Chilcott, representative to congress. The legislature chosen at
this time met at Golden City, on the second Tuesday in December,
and elected ex-Gov. John Evans and Jerome R. Chaffee to repre-
sent the new state in the United States senate.

January 18, 1866, a bill was introduced in the senate of the
United States to admit Colorado into the Union. It was not
passed, however, until the latter j)art of April, and within a week
was passed by the lower branch of congress. The friends of
statehood felt somewhat encouraged at the prospect, but on
May 15 the jiresident returuL-d the hill with the objections that the
welfarr <.i the jjcople ilid not, at that time demand the erection of
Coloi;;'!.) into a state; that the pi(i|ile of the trrrilory were divided


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on the question and that many of them did not desire the change;
that the poi)ulation was not sufficient to justify the passage of the
bill ; and that the restriction of the elective franchise to the white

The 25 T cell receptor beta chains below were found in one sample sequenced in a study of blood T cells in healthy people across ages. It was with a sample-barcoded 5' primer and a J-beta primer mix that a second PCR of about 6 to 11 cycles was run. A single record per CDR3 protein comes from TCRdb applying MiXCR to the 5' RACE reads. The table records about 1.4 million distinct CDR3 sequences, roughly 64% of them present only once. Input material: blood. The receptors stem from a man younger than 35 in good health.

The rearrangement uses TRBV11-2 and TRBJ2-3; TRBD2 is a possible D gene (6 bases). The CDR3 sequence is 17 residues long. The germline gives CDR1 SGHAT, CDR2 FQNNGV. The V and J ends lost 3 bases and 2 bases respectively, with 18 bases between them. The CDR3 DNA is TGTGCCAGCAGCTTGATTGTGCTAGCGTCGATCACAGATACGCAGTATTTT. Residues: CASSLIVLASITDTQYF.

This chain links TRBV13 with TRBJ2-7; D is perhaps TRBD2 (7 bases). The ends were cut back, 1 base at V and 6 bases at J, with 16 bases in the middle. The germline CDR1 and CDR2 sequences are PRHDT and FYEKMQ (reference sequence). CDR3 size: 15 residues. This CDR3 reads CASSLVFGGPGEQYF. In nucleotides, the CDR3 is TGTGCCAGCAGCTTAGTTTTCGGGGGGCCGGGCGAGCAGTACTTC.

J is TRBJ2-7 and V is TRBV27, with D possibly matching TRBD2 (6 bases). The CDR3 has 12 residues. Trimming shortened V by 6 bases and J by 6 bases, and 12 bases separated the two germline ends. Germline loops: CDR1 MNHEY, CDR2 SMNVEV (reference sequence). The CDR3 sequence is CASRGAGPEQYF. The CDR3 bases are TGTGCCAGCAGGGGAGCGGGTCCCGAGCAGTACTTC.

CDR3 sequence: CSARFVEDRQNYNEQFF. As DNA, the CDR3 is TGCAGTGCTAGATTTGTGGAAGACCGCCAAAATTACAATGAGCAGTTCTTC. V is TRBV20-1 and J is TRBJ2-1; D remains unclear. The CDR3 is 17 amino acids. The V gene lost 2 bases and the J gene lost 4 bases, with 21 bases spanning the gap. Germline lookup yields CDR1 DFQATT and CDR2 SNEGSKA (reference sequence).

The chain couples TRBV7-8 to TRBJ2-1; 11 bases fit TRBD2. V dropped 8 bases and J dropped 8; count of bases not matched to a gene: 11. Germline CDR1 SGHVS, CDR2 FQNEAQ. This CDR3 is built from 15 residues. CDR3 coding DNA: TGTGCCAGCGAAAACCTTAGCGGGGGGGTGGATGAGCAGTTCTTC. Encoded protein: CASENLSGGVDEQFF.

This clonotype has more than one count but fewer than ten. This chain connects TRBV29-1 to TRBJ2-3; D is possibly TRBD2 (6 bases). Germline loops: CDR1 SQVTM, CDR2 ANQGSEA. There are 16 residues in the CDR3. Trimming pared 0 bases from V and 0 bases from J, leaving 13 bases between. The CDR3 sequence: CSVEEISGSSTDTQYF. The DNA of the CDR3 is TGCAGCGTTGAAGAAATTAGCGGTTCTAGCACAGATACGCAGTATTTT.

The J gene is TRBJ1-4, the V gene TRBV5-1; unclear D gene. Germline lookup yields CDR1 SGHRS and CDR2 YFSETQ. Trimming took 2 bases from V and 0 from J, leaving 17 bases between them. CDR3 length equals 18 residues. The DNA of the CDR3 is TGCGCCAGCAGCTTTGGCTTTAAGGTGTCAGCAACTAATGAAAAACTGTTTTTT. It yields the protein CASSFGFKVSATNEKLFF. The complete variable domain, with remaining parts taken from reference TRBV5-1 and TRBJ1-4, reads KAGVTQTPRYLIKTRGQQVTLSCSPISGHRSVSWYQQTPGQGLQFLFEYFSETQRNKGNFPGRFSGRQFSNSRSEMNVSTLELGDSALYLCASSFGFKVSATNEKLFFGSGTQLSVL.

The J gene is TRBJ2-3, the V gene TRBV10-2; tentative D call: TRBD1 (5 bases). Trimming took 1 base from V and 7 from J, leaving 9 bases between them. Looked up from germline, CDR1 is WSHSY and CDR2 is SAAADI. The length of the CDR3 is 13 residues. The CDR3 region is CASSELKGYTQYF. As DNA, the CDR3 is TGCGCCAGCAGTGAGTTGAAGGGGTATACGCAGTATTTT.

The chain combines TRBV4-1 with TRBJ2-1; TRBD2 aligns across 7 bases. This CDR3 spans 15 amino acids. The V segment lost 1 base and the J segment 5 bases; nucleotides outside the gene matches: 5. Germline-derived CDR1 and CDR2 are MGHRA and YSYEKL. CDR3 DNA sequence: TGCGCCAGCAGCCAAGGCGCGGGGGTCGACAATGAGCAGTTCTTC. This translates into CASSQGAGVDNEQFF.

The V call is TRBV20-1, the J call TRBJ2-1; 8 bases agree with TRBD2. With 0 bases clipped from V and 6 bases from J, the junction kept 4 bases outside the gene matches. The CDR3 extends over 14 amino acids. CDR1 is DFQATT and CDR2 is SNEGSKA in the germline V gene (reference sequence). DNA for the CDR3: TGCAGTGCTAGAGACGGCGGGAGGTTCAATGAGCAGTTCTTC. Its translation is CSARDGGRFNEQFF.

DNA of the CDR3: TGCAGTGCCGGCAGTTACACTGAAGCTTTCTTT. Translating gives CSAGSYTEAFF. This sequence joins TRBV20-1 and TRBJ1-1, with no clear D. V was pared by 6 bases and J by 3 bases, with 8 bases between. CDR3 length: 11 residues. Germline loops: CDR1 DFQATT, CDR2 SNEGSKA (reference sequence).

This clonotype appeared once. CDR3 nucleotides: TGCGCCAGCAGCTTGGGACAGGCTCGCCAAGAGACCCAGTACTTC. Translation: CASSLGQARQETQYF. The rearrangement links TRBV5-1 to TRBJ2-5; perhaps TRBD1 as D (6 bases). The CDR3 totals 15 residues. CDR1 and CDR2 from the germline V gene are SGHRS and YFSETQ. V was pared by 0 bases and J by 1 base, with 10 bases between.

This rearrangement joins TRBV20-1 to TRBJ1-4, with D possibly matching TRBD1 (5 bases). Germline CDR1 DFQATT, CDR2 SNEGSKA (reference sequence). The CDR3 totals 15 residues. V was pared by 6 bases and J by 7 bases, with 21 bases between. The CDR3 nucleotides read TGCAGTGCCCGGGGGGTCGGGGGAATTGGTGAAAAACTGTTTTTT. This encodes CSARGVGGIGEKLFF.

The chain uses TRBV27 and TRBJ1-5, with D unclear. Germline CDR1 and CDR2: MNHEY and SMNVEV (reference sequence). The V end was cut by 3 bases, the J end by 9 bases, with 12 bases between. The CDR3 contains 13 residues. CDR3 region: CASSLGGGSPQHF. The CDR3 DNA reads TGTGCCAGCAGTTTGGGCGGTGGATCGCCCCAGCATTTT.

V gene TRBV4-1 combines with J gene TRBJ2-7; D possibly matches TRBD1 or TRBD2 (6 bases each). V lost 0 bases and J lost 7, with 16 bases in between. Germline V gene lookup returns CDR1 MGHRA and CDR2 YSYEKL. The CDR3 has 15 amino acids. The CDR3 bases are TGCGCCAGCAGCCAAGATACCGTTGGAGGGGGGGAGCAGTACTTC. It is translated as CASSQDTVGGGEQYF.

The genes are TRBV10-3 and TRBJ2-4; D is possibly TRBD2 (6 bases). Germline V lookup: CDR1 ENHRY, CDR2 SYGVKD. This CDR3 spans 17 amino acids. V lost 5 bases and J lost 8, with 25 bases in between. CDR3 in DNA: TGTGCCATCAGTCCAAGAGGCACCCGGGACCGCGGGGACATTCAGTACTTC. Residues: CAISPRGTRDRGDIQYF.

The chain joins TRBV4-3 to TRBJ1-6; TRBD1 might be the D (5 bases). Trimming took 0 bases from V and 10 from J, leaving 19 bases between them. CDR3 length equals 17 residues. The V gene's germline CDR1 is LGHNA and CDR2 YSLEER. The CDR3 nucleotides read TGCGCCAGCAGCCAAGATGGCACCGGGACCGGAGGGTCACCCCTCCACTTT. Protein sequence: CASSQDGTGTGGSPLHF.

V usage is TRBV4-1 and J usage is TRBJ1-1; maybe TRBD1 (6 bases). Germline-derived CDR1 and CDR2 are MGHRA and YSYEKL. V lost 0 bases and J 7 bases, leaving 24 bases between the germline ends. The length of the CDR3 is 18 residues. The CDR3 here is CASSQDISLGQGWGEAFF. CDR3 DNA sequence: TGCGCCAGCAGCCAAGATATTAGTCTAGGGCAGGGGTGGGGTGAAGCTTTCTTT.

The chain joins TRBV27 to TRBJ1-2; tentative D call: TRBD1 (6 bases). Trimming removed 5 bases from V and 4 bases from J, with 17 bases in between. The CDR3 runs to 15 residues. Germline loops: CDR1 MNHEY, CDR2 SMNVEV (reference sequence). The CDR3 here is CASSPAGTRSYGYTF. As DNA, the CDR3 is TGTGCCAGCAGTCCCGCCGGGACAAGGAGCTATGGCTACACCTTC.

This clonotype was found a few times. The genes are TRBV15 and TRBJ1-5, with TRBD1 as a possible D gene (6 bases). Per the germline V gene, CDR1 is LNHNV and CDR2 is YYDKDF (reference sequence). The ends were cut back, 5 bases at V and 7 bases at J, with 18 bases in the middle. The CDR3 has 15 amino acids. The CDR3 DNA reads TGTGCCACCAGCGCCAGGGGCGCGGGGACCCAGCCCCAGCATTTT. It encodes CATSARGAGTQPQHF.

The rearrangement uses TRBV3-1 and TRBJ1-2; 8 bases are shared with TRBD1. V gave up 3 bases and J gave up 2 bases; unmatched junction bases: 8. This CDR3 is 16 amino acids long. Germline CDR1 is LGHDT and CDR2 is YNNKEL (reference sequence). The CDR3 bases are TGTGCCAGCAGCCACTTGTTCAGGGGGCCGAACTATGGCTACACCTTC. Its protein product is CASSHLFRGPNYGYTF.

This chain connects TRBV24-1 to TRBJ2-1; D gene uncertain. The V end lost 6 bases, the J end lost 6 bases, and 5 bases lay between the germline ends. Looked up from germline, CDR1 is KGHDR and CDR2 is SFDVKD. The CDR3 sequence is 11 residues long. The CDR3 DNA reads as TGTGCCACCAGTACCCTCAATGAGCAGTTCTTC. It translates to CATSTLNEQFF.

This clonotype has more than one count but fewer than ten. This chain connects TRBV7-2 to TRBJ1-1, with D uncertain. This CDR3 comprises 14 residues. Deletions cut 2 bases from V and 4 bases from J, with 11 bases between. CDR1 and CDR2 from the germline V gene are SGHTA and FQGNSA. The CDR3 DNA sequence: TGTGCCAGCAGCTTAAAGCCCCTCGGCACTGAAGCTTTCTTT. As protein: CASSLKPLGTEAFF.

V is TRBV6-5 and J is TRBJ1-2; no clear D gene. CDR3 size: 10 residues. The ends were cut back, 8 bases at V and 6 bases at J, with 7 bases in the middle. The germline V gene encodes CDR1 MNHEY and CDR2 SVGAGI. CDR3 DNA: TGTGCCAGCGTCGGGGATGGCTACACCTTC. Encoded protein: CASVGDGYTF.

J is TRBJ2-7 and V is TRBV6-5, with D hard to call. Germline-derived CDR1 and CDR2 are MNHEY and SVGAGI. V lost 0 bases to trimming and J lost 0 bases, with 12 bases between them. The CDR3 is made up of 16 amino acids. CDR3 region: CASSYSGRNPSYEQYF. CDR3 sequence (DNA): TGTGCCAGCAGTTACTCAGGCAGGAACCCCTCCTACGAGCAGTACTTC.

citizens was out of harmony with the Federal constitution. The
bill couKl not he passed ovc-r the wUy and the pecjple took up the
old territorial regime until such time as a president could he
found who would take a more favorable view uf the situation. In
the light of subsequent events it is quite likely that some of these
objections were due to the attitude of Governor Cummings.

Two sessions of the legislature were held in the year 1866. The
first, which met at Golden City on New Years day, but ailjourned
the next day to Denver, passed a bill authorizing the assessors to
take a census of the territory. This census, when complete,
showed the population to be little below twenty-five thousand,
though the ones who were urging the admission of the state
claimed from fifty to sixty thousand. When the second session
of the year met December 3, Governor Cummings referred to this
in his message, and, in further discussing Llic question of admis-
sion, said :

"During the past year, owing to the action of the different
departments of the national Government, the people have been
excited on the subject of the admission of Colorado as a state into
the Union. It would be idle to attempt to conceal the fact that
there are two parties to this issue in the Territory, although a
strenuous effort has been made to create the imjjression abroad
that the i)eoi)le were united on the (pKstion. Hut here, where the